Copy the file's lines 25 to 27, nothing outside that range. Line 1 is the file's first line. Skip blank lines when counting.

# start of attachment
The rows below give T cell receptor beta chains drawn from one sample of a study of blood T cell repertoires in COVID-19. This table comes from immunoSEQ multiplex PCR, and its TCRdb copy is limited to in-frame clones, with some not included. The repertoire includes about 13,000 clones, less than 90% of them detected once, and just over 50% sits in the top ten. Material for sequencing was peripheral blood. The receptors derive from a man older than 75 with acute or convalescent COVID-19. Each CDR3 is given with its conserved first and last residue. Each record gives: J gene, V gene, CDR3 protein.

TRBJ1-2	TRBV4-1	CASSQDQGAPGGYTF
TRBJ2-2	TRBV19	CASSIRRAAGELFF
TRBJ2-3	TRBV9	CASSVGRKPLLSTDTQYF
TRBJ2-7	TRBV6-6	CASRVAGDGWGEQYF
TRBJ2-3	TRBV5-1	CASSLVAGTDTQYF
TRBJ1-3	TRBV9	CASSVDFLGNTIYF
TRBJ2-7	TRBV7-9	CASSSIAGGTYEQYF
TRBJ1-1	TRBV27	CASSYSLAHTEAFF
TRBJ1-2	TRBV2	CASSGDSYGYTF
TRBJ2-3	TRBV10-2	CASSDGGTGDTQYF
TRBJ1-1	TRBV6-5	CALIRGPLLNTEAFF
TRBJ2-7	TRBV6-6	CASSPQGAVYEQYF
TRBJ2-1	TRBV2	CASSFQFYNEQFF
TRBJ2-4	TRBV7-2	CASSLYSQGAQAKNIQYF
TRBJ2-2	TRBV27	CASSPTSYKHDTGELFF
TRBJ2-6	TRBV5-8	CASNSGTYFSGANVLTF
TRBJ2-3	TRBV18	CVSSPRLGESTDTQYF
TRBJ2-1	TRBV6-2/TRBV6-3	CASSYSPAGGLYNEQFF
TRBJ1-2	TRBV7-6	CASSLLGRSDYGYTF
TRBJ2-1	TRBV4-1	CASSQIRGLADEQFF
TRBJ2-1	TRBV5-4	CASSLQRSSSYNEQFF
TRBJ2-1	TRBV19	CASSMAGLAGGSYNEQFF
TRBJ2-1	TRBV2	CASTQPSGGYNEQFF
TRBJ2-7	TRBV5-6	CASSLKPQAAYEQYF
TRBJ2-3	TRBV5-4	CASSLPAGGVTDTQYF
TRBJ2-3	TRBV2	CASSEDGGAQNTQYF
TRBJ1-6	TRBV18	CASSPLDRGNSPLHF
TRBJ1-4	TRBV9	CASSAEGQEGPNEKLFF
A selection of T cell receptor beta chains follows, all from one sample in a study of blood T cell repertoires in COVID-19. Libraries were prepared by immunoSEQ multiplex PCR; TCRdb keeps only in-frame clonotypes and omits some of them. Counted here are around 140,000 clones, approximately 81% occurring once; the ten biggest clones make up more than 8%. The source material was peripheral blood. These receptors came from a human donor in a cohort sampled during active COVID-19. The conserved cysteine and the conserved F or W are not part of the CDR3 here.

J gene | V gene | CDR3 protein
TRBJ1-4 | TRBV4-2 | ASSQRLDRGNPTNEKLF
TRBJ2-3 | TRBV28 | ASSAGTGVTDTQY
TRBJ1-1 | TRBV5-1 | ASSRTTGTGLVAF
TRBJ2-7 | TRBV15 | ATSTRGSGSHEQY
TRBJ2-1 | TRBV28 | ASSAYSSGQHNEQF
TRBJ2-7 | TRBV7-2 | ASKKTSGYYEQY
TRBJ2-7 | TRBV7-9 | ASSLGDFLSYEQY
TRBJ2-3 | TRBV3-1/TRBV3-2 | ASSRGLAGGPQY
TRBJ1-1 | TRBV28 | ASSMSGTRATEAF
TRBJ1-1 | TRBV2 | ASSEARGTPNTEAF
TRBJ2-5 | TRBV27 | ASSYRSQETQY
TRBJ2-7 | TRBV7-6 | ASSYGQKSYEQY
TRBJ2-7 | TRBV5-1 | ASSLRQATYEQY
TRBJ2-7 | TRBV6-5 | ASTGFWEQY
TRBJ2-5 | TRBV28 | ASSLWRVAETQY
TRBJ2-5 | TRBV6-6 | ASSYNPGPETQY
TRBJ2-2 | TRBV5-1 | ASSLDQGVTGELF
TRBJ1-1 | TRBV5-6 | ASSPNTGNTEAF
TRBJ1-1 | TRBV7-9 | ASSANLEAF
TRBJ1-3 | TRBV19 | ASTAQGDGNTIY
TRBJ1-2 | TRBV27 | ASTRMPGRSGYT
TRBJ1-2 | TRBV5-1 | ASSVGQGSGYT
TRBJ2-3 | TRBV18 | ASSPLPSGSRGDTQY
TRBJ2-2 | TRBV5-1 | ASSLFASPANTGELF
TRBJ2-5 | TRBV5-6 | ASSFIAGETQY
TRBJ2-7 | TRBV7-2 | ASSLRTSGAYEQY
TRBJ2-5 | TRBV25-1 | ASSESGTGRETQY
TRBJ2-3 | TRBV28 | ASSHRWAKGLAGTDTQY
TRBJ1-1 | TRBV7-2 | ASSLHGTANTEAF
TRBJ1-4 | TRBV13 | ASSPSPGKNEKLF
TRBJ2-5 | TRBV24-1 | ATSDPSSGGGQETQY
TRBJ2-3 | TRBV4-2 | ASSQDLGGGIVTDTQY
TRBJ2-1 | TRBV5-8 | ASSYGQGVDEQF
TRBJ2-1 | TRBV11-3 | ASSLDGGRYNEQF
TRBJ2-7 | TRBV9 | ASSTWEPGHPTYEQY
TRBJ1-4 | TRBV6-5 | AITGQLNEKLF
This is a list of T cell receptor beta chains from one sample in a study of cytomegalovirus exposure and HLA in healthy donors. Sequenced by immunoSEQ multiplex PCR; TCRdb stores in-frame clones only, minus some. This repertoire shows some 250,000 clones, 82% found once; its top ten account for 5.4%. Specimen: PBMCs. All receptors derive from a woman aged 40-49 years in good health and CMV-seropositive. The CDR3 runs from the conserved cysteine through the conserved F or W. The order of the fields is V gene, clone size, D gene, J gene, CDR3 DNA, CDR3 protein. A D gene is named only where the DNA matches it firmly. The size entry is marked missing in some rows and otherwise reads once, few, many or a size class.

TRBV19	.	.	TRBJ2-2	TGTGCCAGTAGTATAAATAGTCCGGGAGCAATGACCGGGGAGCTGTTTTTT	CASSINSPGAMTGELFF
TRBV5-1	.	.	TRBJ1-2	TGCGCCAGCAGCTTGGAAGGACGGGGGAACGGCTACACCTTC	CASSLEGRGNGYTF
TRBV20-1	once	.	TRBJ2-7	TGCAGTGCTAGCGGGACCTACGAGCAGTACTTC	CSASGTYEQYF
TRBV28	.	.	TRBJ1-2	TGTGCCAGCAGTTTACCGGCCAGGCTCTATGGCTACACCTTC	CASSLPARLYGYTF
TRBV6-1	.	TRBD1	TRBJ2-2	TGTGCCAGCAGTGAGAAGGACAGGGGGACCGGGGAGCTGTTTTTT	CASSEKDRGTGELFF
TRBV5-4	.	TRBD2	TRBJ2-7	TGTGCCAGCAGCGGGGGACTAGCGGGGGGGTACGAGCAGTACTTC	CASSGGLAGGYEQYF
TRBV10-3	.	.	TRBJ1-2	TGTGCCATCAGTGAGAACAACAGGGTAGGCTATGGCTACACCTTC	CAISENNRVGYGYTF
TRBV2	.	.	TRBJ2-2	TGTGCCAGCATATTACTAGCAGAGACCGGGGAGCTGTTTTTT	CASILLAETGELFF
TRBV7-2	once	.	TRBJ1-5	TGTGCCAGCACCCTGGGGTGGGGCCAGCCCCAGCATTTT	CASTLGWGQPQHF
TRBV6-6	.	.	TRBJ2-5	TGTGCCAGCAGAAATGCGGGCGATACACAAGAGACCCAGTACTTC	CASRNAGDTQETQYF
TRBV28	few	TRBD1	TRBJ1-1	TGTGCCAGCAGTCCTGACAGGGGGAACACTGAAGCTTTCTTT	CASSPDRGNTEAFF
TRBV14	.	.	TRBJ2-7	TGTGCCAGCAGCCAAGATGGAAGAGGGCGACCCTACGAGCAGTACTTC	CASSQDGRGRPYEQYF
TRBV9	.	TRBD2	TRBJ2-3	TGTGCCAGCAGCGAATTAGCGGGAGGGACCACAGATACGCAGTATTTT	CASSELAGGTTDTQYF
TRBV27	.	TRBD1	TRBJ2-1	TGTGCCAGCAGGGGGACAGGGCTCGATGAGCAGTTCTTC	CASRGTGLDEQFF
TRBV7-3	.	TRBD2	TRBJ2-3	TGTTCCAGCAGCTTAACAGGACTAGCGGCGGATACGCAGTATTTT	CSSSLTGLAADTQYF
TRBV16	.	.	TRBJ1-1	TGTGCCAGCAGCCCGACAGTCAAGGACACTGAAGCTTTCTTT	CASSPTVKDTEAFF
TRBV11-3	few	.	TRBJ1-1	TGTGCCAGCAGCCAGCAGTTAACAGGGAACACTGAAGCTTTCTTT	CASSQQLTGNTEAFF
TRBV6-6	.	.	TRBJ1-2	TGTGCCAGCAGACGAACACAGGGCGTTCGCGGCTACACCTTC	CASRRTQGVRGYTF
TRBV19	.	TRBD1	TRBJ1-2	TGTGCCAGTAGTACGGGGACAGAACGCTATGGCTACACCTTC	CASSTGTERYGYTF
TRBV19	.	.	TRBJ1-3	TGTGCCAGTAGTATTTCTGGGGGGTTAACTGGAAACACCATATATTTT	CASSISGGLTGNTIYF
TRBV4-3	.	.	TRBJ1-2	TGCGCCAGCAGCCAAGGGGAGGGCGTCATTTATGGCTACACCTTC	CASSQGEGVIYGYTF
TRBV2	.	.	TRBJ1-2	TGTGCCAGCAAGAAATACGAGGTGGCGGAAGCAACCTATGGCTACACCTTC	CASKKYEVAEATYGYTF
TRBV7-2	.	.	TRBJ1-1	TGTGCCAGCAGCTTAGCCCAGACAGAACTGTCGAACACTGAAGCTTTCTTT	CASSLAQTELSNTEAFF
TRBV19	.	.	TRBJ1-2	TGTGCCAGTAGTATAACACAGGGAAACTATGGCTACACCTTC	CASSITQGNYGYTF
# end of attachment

TRBJ2-7	TRBV5-6	CASSLKPQAAYEQYF
TRBJ2-3	TRBV5-4	CASSLPAGGVTDTQYF
TRBJ2-3	TRBV2	CASSEDGGAQNTQYF